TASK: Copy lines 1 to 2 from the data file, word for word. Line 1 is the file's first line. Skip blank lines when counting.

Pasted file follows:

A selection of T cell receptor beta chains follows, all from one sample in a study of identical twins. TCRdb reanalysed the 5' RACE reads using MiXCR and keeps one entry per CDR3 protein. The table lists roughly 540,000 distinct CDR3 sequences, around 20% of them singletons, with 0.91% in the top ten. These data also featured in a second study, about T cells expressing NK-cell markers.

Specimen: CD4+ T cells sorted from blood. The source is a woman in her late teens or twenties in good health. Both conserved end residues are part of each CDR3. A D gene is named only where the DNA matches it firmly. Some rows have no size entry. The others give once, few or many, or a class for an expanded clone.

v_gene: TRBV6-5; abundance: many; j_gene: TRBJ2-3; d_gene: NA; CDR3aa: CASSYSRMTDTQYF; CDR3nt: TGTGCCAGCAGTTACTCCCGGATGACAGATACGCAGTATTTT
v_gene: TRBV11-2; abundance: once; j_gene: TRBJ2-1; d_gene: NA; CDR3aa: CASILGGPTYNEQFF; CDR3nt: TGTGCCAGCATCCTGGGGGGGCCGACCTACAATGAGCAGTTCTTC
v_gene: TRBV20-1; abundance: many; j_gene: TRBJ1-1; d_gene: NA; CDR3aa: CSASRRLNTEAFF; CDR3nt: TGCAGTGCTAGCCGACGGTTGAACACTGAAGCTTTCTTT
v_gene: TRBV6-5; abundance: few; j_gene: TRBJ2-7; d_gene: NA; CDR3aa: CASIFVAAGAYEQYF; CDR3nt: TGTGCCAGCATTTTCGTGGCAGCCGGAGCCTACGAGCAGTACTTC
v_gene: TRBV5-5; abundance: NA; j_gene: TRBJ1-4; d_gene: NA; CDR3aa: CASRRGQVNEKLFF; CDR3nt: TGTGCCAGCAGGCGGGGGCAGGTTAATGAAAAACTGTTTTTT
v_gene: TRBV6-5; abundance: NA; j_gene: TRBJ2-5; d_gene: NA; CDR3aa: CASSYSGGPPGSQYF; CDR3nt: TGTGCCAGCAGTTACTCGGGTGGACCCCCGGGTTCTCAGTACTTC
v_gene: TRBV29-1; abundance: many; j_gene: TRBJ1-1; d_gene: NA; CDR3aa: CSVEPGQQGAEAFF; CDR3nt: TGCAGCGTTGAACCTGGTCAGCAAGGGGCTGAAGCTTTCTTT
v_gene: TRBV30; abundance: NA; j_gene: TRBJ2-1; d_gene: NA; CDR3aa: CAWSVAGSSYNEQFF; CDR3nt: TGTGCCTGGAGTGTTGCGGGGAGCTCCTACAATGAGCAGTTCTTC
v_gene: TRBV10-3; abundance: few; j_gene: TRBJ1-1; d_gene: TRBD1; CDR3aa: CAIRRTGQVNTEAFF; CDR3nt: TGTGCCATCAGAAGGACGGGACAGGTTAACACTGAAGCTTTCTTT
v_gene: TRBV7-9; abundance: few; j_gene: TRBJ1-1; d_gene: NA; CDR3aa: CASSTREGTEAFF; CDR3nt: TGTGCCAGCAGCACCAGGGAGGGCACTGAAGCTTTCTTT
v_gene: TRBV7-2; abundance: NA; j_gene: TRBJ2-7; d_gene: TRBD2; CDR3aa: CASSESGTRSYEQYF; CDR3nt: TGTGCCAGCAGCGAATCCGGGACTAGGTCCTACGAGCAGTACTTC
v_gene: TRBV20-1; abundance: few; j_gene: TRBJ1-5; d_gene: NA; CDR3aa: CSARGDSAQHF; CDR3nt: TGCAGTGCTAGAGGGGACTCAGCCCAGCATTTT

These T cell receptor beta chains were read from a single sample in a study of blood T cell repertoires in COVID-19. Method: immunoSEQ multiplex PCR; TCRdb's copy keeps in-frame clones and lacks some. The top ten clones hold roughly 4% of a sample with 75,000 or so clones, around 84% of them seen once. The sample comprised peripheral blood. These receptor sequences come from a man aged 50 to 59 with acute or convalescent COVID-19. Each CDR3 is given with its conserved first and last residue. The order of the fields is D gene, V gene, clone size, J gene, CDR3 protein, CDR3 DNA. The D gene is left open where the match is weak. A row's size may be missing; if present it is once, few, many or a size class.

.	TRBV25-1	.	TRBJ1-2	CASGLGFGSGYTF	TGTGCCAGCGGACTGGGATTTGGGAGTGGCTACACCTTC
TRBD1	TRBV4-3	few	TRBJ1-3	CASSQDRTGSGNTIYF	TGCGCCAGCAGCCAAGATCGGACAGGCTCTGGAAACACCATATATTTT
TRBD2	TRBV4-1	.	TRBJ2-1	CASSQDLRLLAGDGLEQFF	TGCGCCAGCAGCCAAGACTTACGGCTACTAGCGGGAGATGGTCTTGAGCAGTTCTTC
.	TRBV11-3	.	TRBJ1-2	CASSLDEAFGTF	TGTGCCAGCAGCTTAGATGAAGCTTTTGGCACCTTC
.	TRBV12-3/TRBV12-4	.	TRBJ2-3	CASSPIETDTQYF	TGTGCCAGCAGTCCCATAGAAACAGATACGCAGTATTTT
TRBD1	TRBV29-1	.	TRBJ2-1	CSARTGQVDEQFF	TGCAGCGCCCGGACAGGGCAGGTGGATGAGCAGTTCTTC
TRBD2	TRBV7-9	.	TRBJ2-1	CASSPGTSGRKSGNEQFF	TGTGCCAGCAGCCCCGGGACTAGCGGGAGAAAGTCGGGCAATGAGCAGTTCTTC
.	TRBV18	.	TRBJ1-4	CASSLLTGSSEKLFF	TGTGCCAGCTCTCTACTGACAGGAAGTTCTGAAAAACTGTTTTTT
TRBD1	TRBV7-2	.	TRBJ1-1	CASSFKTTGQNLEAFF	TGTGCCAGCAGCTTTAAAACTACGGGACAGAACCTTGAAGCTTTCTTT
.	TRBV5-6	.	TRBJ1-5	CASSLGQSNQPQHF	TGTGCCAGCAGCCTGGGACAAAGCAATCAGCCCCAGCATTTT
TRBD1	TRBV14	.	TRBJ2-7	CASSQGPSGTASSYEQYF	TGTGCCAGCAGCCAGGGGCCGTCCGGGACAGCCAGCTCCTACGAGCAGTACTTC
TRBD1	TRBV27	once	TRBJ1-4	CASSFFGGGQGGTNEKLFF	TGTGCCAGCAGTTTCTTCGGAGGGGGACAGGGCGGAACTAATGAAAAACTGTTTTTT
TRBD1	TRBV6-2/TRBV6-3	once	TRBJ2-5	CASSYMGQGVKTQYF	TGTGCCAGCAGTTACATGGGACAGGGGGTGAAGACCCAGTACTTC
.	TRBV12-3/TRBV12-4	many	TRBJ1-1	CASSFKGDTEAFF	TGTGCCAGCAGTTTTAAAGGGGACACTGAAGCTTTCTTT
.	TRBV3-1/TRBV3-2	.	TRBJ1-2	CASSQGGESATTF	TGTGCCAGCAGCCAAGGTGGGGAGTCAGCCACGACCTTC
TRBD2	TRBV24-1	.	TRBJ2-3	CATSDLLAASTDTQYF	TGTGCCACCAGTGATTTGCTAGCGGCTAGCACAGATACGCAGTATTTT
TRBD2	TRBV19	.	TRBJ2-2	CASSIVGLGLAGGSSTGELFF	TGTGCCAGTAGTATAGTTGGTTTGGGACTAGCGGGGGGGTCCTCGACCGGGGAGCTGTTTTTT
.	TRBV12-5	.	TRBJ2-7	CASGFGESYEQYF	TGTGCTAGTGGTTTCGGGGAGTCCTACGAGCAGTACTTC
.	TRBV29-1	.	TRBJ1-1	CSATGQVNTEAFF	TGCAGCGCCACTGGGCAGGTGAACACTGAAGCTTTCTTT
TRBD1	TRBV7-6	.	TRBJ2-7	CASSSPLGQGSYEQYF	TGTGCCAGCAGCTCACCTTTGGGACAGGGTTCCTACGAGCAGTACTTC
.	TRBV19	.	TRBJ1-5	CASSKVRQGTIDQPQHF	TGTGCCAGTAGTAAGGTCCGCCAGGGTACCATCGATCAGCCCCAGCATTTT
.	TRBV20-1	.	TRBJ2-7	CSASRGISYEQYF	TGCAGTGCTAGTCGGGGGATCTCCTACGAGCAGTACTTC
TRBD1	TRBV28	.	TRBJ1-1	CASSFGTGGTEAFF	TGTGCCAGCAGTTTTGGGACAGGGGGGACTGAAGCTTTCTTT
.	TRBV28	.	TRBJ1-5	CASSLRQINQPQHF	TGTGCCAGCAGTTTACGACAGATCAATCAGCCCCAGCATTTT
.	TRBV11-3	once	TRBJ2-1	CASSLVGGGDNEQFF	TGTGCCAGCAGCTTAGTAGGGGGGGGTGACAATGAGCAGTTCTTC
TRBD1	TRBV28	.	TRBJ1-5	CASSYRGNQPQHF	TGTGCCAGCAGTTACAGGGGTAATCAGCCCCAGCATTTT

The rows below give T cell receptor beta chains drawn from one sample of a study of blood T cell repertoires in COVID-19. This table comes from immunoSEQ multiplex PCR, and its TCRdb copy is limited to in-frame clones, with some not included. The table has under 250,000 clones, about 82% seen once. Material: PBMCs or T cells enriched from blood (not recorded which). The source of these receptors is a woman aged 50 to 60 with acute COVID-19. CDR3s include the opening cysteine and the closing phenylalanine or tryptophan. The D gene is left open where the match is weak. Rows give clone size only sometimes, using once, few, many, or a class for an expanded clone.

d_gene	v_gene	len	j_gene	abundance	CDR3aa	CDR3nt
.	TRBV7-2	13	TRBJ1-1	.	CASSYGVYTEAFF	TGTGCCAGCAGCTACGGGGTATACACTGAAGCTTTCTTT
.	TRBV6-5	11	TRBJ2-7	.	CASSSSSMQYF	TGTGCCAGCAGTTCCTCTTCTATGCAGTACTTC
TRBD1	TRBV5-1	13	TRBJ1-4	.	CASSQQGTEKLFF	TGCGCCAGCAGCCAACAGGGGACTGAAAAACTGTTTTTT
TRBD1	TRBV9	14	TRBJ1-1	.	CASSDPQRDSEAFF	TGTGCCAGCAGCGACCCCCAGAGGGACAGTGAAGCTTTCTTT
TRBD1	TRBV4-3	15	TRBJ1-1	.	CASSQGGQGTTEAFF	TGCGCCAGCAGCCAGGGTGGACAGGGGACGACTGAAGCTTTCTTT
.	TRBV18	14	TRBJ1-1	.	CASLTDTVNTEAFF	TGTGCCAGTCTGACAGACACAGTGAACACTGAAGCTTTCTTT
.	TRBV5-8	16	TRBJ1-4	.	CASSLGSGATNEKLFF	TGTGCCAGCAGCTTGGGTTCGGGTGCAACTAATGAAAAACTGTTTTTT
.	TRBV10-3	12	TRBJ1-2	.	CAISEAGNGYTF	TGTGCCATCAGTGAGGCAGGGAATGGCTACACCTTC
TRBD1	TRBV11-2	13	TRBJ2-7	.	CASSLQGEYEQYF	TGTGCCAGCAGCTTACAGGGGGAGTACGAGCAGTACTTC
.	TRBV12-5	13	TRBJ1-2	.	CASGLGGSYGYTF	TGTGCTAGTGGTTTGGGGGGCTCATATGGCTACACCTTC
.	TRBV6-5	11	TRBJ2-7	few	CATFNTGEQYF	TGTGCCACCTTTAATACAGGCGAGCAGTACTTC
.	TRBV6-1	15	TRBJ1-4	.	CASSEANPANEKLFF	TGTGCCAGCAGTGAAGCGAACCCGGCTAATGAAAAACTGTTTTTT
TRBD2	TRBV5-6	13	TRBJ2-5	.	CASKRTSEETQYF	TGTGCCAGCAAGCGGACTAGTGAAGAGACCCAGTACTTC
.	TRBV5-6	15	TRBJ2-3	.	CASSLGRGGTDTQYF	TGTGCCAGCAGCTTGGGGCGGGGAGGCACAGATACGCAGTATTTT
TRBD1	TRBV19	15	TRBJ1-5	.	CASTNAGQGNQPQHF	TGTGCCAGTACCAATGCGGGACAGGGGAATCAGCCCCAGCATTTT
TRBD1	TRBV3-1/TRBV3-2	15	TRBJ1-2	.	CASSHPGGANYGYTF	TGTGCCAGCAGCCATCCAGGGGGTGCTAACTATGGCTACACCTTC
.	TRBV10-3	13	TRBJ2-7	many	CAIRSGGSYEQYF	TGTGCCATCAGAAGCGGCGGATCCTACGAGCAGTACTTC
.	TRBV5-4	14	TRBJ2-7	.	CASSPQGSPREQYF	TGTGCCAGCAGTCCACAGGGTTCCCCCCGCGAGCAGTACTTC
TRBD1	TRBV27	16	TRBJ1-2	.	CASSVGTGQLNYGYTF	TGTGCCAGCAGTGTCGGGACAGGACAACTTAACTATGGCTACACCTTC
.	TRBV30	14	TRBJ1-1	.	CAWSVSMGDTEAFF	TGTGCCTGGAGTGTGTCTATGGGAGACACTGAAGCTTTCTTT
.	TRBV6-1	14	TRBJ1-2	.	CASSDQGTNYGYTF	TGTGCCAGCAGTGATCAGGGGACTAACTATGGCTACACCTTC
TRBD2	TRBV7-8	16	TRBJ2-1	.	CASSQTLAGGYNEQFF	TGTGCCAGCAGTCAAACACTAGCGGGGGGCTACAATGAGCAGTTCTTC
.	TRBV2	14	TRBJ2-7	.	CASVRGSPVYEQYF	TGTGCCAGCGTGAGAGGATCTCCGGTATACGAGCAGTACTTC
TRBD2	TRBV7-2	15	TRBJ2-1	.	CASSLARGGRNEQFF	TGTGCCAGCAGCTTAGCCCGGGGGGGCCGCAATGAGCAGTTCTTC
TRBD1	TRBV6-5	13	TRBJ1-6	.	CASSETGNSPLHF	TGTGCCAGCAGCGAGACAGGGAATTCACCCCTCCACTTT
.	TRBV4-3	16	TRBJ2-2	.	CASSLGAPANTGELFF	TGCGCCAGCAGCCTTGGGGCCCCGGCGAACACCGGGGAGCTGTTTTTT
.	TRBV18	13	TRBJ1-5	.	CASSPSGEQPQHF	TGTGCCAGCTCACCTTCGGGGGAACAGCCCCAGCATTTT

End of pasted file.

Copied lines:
A selection of T cell receptor beta chains follows, all from one sample in a study of identical twins. TCRdb reanalysed the 5' RACE reads using MiXCR and keeps one entry per CDR3 protein. The table lists roughly 540,000 distinct CDR3 sequences, around 20% of them singletons, with 0.91% in the top ten. These data also featured in a second study, about T cells expressing NK-cell markers.

Specimen: CD4+ T cells sorted from blood. The source is a woman in her late teens or twenties in good health. Both conserved end residues are part of each CDR3. A D gene is named only where the DNA matches it firmly. Some rows have no size entry. The others give once, few or many, or a class for an expanded clone.